The problem, of course, is that war is essentially a legal institution. A determination that one is at war triggers the operation of a new set of international legal rights and obligations, which displace the normal operation of laws in peacetime. These are what provide immunity from prosecution for all the killing and destruction of legitimate targets. And it is indeed to these laws that the right wing now harken when they argue that the Christmas day bomber should be treated as a "combatant" detainee - with the suspension of the normal constitutional and domestic criminal law rights, and indeed the international human rights, that he would be afforded as a criminal suspect under the peace-time operation of laws.

Yet war as a legal construct has very specific criteria, which have developed over the course of a millennium. They are pretty well established. Sporadic acts of terrorism by persons loosely affiliated with a non-state organization, heinous though they may be, do not give rise to a war, nor are they acts of war. The initial invasion of Afghanistan, as a state from which attacks on the U.S. were launched, was a war, but the wider effort against Al Qaeda is not.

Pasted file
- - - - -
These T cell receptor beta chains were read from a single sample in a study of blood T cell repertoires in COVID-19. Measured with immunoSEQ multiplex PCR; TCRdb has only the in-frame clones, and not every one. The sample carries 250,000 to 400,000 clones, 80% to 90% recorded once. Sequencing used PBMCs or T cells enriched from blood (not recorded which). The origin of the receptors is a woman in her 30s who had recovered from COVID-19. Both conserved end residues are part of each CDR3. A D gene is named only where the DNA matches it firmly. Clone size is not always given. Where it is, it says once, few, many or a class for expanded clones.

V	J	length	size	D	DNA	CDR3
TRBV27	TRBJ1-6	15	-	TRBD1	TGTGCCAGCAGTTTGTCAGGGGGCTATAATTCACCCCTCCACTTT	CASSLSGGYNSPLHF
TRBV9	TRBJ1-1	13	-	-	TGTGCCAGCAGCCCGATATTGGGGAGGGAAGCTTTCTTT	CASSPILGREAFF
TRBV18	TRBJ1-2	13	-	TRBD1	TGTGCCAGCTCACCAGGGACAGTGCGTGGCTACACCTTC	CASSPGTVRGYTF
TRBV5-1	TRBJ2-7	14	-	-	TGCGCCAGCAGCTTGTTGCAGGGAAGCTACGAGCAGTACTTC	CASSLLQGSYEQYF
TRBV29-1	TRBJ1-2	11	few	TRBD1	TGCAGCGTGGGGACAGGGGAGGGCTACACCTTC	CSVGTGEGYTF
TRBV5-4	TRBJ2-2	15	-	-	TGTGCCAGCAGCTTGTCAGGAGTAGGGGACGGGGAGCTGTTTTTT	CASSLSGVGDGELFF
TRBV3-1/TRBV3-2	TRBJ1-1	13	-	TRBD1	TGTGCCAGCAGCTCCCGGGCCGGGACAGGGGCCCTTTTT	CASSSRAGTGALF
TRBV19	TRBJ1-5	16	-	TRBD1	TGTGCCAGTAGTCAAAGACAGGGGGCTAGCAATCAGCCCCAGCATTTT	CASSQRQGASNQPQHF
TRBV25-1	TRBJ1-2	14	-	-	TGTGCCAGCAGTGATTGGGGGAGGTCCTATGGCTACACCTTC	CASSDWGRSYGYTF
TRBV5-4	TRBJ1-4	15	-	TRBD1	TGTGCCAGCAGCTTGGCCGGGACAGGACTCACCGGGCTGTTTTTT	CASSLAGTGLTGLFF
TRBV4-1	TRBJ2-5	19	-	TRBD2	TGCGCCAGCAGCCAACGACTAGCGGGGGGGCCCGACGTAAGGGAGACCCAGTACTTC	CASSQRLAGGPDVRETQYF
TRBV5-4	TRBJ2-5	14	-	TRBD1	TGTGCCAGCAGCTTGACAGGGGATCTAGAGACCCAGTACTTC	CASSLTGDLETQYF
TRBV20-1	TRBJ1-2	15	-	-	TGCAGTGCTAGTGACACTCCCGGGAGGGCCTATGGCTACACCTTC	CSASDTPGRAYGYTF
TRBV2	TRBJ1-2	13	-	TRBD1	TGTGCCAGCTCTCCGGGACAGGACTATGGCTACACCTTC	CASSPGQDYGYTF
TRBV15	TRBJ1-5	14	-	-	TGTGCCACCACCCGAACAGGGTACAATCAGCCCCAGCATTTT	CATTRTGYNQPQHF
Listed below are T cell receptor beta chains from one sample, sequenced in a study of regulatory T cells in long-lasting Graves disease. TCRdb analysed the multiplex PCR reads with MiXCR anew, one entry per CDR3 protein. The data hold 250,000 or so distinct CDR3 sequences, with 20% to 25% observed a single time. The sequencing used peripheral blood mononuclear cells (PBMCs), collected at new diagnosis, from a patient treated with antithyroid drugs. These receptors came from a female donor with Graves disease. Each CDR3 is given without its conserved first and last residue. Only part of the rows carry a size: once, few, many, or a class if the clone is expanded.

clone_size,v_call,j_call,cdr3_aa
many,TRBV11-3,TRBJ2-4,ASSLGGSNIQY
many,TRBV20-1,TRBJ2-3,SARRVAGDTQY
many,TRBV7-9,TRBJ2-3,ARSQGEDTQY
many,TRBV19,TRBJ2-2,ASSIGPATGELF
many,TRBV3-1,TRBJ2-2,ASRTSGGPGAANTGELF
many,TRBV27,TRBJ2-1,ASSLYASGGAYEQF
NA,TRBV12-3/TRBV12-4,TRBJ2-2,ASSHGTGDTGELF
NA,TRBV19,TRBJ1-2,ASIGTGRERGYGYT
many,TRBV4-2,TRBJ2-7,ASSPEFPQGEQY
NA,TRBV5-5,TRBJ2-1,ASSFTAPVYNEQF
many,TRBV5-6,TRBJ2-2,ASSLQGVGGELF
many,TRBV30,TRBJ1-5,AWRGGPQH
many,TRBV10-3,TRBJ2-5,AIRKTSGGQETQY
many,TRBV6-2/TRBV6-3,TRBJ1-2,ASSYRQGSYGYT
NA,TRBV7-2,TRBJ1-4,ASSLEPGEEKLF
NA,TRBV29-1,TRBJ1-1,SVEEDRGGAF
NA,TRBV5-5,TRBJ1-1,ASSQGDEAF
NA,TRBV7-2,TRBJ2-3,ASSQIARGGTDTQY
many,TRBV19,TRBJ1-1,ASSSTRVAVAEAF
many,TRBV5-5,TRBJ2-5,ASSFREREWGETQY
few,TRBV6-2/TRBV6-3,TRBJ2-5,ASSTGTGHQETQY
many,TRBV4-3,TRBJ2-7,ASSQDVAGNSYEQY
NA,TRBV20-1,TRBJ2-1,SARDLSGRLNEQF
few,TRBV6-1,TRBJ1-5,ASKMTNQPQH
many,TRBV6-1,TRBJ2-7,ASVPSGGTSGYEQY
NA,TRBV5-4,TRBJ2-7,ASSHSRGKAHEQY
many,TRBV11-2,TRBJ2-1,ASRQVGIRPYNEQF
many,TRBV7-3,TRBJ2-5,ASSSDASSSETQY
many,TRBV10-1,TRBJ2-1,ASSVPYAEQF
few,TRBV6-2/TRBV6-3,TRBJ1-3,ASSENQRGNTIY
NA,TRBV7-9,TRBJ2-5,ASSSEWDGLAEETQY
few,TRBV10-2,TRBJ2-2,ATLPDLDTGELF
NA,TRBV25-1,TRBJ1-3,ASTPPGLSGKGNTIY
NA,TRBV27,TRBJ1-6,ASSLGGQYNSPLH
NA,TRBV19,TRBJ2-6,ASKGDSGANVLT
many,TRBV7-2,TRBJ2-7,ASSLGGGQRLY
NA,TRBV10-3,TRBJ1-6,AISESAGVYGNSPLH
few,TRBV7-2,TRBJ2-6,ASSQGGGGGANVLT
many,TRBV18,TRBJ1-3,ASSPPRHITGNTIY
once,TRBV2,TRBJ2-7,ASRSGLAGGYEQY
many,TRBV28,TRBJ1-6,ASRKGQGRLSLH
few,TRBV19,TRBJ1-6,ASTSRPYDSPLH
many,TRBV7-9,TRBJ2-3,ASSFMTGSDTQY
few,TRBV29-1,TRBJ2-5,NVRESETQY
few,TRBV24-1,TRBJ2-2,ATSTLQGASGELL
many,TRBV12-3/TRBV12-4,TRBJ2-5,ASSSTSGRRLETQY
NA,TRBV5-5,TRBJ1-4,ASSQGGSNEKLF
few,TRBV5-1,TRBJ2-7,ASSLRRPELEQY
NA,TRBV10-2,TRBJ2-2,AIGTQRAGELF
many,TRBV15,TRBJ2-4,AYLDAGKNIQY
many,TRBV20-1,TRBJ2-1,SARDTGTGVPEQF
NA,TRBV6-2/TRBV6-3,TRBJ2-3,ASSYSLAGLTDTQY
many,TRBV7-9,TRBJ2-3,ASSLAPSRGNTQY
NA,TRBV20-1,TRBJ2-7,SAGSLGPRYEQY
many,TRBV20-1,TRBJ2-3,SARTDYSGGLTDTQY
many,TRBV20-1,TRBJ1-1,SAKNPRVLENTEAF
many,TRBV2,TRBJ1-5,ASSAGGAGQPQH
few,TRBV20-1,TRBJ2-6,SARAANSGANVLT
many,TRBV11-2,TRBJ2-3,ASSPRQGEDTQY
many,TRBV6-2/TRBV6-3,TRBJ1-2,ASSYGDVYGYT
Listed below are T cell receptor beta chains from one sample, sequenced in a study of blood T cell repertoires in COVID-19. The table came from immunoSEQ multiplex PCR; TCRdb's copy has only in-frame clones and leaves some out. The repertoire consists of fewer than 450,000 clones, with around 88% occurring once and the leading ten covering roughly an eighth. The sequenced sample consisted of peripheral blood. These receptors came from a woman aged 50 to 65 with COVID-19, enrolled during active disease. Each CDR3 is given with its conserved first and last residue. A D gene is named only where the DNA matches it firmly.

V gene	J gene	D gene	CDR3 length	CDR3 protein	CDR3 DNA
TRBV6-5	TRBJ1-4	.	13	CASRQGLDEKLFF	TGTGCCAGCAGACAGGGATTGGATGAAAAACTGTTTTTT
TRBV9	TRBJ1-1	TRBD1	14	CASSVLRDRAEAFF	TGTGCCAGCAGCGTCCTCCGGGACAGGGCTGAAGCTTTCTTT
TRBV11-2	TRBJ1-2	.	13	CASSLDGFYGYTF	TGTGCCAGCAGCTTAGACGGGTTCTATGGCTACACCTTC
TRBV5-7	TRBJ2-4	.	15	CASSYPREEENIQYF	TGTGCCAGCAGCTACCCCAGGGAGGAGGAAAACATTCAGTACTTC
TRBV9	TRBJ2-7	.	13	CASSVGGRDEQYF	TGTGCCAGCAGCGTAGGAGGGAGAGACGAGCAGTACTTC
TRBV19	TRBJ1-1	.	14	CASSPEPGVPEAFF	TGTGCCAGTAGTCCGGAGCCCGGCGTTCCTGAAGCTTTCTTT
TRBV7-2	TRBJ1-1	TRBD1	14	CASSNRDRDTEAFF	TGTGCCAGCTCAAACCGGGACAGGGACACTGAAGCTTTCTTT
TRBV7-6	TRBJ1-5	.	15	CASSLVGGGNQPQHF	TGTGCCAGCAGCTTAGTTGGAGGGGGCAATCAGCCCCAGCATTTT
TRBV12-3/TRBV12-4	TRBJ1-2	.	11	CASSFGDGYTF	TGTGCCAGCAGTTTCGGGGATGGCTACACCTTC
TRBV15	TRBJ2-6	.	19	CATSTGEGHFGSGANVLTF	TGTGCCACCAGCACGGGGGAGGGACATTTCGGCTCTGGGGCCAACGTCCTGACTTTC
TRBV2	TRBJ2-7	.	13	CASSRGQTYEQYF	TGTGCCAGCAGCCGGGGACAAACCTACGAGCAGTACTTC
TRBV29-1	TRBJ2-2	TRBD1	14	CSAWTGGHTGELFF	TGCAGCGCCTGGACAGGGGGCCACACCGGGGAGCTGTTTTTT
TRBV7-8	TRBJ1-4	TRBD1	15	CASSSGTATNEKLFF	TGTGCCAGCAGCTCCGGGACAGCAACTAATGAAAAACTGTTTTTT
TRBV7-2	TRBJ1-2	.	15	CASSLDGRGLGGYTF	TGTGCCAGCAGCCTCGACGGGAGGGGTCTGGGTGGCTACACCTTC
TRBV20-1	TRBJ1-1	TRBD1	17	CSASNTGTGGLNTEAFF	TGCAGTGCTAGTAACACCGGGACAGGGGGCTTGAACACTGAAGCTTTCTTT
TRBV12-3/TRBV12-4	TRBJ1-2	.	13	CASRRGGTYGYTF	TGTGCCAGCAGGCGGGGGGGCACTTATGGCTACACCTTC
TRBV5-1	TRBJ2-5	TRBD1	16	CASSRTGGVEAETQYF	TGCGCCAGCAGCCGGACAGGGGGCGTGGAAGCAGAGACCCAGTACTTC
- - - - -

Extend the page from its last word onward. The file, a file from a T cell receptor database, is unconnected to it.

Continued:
Which is just as well. Consider the ramifications of recognizing such a "war on terror", with the entire globe as the theatre of war. Civilians who are directly involved in hostilities are legitimate targets under the laws of war. If this is a war, and the globe is the battlefield, then U.S. forces could legitimately kill on sight those suspected of being "terrorists" or affiliated with terrorists, or even sufficiently involved in supporting the activities of terrorists. Forget the issue of Miranda rights and lawyers versus military interrogation, the line between war and peace, between normal life and combat, would be eradicated. And the entire raison d'etre of the laws of war is to maintain the distinction between civilian and combatant, between war and peace.